This edition of ‘From the Court Corridor’ curates the notable pronouncements of the High Court Division (HCD) of the Supreme Court (SC) of Bangladesh in October 2021.

Rejecting a writ petition where the court’s directives on the enactment of a law for the formation of Election Commission (EC) were sought

After the statement made by Anisul Haq on 7 October regarding the constitution of EC through a search committee, Earul Islam, a lawyer and secretary-general of the Bangladesh Congress, filed a writ petition on 13 October seeking the directions of the HCD to form an EC by enacting a law in accordance with Article 118(1) of the Constitution and the postponement of the formation of the EC through a search committee. Rejecting the petition, HCD said that it does not have the constitutional jurisdiction to ask the parliament to formulate a law and therefore the writ is not acceptable.

The petitioner argued that the above Article requires the parliament to formulate a specific law for the formulation of the commission, however, the government appoints the staff of the EC in an absolutely arbitrary manner violating the constitutional mandate. The court showed an example of judicial self-restraint and kept the power of the organs separated.

However, some scrutinization might be needed in this regard to serve the purpose. Firstly, whether the phrase ‘subject to the provisions of any law made on that behalf’ dictates towards the mandatory enactment of a specific law on the formation of EC. Secondly, whether issuing gazette for a search committee is close enough to a law as referred to Article 118. Finally, whether the court could have directed the parliament where there is a practice of arbitrariness.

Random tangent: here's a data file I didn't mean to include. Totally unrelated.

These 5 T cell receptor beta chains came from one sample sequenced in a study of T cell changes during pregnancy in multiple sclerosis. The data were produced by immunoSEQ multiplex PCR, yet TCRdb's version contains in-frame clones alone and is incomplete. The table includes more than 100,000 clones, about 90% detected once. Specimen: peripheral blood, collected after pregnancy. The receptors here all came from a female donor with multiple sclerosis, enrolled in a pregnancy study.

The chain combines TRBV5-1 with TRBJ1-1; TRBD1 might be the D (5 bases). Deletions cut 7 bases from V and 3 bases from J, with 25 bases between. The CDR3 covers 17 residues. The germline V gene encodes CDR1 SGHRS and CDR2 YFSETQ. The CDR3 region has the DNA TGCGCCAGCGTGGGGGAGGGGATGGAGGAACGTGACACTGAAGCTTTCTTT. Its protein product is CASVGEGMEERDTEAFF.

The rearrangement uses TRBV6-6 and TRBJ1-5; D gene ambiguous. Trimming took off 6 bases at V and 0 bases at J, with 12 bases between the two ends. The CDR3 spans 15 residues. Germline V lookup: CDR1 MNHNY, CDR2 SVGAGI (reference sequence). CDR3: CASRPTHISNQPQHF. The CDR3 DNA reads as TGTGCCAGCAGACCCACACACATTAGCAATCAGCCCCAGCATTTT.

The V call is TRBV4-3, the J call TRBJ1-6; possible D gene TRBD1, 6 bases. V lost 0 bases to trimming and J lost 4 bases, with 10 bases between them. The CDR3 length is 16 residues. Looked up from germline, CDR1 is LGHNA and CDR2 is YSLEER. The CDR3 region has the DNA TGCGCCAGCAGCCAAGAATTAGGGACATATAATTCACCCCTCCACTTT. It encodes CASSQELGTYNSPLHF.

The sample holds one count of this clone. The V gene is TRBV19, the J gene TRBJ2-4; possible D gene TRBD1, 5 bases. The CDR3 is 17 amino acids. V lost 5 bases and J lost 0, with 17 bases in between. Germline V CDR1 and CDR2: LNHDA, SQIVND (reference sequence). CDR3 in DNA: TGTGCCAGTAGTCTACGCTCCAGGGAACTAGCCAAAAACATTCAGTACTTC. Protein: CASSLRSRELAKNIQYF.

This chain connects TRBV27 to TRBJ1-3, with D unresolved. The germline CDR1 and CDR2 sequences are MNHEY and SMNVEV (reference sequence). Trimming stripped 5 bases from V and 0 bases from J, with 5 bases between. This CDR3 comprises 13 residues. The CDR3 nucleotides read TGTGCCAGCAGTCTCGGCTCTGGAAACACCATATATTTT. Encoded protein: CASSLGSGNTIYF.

In practice, no water-tight separation of power is possible or desirable.[1] In the scheme of our constitution the division of power is not absolute. In Shah Abdul Hannan Case,[2] it was stated that the principle of judicial review to scrutinize the exercise of power by the government would apply to prevent arbitrariness or favoritism. Since no minimum requirements are set for the eligibility of a chief election commissioner and four election commissioners, the court could provide guidelines or directives on the matter. On one perspective, the court has set the example of separation and in another, it could go further to stop the arbitrariness since BNWLA[3] case issued certain directives in the form of guidelines.

Ordering the concerned magistrates to conduct a judicial probe into communal violence

In October Barrister Jyotirmoy Barua and Advocate Anup Kumar Saha filed a writ petition seeking directives to remove any offensive posts and videos uploaded on social media that incited communal violence in numerous districts. Moreover, they sought a judicial probe into the incidents of communal attracts on members of Hindu community, their houses and temples. The petition also sought the rehabilitation and compensation of the Hindu community and the authorities to be brought to account who failed to provide protection.